Friday, 29 October 2010

Gaining Pounds

It's been an age since I've contributed to my body of blog work, and just when you'll think this post is about my not-so-triumphant return to Weight Watchers, I've found a job with a salary attached to it.  For this shiny new job, I am required to travel by train to Cambridge each day.  It is a 50-minute ride, which has introduced me to the world of commuting.

Commuting is an alternate universe. In it, the people you see everyday are barred by an unwritten code of commuter conduct that prohibits any more communication than the occasional sideways glance that could pass as an acknowledgement.

The world of commuting can be quite lonely, a fact I find ironic in light of being surrounded by scores of other people. There have been days that I craved contact in the sea of humans, but this usually resulted in no more than a show-pony, peroxide blonde woman dragging her overloaded pullman luggage over most of my left foot's tarsal bones. She snapped a curt, "Sorry," but it didn't really register, as my eyes were crossed and I was rendered incapable of making any noise that could pass as human speech.

Commuters get quite testy over seating in crowded situations. A middle-aged man barked, "Fine, you take it!" to a young girl who happened to get to the last seat on the traincar before him. If he was this irate before 9 a.m., I think I'm correct to assume the rest of his day was doomed to be miserable. I'd noticed a number of people carrying bags that said "Bench" on them. Chumley informed me this is a trendy urban brand, far too hip for me to recognize. At first, I thought it was some English attempt to reserve seating at the station, knowing that most were far too polite to take open and notorious possession of a cramped seat. Did they sell these special accessories at some secret commuter gift shop? More importantly, did they ship in time for Christmas?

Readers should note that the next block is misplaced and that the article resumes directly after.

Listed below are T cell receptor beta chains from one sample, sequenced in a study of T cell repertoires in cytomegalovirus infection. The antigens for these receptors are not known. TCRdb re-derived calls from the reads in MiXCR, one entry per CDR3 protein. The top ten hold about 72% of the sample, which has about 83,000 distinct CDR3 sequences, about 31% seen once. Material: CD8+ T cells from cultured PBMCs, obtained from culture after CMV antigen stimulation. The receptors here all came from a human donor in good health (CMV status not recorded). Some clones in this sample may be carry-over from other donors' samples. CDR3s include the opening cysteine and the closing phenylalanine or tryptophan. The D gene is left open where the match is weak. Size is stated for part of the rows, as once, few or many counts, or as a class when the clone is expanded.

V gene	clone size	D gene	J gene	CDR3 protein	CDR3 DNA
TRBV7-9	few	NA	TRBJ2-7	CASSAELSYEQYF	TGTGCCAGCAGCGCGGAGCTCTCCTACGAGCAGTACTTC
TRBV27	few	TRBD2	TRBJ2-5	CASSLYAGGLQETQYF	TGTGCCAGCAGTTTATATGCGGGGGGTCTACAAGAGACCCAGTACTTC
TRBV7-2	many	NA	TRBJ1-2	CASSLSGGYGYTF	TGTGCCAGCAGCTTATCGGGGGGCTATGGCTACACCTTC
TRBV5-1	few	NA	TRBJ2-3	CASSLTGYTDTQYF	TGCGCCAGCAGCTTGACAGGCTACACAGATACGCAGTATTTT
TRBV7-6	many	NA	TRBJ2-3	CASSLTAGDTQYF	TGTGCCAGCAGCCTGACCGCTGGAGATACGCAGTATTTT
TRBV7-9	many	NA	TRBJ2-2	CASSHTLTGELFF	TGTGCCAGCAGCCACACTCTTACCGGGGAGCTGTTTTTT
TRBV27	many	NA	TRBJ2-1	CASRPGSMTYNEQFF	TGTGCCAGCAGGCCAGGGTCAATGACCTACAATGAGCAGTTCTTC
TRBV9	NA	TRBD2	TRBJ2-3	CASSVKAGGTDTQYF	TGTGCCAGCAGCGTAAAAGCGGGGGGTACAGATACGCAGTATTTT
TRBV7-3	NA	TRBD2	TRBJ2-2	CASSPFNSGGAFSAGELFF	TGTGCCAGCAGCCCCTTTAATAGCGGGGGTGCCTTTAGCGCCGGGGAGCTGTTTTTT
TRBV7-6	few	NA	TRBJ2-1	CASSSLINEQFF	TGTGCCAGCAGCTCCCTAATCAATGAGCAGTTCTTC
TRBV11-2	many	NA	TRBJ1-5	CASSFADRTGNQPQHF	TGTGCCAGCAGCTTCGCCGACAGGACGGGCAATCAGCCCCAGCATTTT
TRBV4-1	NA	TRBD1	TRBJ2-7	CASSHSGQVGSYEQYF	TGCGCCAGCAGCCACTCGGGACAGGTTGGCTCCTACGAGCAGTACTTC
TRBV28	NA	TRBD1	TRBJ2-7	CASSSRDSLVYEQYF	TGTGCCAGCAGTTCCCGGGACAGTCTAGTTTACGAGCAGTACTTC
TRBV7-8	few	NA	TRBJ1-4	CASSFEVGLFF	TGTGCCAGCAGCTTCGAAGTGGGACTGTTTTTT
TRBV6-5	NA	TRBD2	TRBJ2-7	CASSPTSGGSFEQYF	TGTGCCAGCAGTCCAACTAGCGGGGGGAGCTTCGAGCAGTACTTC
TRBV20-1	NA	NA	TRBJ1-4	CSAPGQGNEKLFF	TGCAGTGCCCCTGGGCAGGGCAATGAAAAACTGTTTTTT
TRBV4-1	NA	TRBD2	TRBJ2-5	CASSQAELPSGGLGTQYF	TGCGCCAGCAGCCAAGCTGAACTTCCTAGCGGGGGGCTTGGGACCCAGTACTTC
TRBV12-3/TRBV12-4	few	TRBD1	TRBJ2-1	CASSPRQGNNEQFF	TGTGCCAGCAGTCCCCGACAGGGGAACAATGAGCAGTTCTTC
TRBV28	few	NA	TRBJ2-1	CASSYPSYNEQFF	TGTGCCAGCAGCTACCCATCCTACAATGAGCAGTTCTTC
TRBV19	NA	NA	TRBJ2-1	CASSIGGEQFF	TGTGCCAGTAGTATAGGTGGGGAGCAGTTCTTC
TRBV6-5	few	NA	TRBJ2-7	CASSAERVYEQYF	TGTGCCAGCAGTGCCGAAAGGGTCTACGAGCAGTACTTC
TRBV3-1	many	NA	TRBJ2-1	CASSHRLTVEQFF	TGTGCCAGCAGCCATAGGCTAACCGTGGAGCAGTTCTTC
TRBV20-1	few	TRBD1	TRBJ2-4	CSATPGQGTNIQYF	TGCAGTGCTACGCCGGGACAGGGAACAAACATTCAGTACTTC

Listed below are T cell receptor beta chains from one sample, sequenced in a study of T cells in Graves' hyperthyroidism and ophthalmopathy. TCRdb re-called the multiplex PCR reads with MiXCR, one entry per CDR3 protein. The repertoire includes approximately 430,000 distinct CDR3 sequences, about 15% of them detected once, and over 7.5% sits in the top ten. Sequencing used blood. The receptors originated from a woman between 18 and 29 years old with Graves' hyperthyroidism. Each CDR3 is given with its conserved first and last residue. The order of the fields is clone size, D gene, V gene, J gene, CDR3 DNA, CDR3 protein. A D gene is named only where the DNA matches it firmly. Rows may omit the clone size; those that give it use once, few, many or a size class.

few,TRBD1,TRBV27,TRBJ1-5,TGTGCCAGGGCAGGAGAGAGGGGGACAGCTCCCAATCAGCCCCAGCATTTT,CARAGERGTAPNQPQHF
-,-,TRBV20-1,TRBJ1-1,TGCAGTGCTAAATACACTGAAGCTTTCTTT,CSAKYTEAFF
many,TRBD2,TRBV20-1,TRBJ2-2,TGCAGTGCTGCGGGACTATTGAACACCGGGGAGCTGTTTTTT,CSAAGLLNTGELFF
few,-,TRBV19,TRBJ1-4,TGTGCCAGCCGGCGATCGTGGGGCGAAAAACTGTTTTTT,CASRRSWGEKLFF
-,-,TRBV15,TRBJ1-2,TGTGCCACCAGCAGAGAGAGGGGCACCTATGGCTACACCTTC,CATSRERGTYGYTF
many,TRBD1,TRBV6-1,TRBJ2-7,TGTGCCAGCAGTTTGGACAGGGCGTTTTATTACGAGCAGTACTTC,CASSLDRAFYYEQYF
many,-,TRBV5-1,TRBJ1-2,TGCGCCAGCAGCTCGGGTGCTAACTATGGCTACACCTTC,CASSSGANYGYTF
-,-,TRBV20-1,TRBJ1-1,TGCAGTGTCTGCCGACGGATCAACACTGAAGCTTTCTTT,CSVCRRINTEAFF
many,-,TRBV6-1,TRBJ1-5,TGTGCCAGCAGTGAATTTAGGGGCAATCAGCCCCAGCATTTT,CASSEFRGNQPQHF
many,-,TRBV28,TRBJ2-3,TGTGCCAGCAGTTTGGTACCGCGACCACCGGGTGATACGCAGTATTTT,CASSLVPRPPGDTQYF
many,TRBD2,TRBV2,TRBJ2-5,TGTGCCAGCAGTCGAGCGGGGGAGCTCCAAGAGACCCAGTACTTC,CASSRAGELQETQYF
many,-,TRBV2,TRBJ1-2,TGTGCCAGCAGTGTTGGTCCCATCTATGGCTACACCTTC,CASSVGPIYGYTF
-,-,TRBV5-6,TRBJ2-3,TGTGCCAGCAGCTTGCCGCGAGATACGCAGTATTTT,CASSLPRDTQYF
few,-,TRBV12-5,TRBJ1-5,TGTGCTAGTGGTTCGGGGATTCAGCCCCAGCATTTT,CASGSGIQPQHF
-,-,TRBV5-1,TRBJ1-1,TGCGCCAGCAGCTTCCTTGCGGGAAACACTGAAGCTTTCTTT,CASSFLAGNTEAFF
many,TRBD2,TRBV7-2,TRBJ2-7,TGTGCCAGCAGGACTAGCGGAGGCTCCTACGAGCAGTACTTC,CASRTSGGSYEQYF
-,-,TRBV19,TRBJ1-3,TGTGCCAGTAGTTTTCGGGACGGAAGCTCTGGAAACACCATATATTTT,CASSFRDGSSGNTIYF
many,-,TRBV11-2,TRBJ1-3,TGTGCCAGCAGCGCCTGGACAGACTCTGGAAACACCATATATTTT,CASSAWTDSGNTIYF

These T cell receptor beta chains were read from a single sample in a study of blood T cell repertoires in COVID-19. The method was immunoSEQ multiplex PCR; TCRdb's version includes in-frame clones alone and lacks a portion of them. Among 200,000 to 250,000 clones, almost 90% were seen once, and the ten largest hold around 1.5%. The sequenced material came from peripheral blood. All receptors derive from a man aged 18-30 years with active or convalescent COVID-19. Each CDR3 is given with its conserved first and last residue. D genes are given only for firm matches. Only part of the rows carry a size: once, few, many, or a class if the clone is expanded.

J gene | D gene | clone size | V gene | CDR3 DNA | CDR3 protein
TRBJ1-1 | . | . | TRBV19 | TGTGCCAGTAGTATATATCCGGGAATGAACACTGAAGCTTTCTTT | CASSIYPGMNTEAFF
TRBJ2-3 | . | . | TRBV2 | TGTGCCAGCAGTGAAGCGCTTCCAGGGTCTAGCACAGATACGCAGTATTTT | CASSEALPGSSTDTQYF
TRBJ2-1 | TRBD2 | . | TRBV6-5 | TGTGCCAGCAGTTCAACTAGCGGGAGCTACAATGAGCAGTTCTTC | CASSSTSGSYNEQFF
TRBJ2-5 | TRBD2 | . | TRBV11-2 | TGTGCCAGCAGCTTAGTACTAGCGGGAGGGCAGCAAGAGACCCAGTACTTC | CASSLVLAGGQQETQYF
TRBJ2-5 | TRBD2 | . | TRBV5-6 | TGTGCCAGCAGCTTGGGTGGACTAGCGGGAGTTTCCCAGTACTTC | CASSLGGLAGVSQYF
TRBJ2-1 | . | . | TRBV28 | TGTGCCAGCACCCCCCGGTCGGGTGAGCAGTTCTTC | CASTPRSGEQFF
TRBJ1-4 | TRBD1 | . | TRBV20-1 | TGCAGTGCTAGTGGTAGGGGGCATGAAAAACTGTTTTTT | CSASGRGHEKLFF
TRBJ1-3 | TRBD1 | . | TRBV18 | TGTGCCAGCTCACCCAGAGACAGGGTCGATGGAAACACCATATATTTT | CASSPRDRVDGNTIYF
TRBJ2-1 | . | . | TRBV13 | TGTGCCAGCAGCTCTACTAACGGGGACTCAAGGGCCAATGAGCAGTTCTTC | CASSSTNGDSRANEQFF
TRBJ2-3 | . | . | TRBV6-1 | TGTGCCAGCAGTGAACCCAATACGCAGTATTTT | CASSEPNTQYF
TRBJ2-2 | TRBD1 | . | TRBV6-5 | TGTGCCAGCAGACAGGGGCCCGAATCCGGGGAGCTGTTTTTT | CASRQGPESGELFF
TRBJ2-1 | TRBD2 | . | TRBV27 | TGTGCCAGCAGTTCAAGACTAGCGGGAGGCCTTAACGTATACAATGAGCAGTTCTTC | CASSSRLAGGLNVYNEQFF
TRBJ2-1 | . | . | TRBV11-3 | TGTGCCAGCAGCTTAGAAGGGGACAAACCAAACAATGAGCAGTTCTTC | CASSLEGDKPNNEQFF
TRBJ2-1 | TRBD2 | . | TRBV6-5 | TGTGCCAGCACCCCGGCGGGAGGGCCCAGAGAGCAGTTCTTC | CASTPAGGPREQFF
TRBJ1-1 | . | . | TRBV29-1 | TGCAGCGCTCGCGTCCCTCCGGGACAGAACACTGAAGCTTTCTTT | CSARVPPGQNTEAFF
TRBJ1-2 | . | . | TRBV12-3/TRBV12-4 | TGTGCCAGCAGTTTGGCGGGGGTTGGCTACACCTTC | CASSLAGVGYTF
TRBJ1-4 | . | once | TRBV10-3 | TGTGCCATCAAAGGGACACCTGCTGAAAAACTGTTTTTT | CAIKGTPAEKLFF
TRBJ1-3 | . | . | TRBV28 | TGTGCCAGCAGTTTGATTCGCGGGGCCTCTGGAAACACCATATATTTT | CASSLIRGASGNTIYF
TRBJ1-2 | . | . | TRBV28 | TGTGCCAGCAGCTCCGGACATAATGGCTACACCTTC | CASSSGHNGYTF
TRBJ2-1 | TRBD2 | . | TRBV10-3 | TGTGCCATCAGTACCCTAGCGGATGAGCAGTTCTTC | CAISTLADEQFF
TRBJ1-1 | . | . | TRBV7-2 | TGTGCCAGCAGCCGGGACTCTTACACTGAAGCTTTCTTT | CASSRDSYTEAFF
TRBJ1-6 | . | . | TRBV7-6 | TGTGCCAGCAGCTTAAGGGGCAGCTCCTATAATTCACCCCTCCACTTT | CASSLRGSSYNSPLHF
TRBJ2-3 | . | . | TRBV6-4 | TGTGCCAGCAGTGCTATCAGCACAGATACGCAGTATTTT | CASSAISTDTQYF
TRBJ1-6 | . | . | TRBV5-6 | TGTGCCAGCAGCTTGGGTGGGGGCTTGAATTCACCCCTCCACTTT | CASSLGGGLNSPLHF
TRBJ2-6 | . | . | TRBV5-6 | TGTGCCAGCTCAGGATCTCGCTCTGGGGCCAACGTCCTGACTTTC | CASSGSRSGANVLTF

Commuting starts to form a very familiar pattern: drop off, ticket check, platform dash, wait. The atmosphere is all the while seasoned with well-rehearsed platform announcements that half the time are unintelligible. Either the announcer is new to the English language, the announcer is from Liverpool (also making him new to the English language), or the announcer has a pressing engagement with the refreshment trolley woman somewhere behind platform 2a. In the case that the announcement is intellgible, they are made with such a blah de vive that they effectively suck away any enthusiasm for one's destination, much like an emotional Dyson.

I was walking briskly to my train one morning, when I was subjected to the following station-wide announcement: "The train now arriving at Platform 4 will form the 0-800 service to Norwich, calling at March, Ely, Thetford, and... braaaaaach!" At the time, my head happened to be within three feet of the nearest loudspeaker, so there was no mistaking what had happened. The announcer had just belched into the PA.

I tell you, those train station bacon rolls are deadly.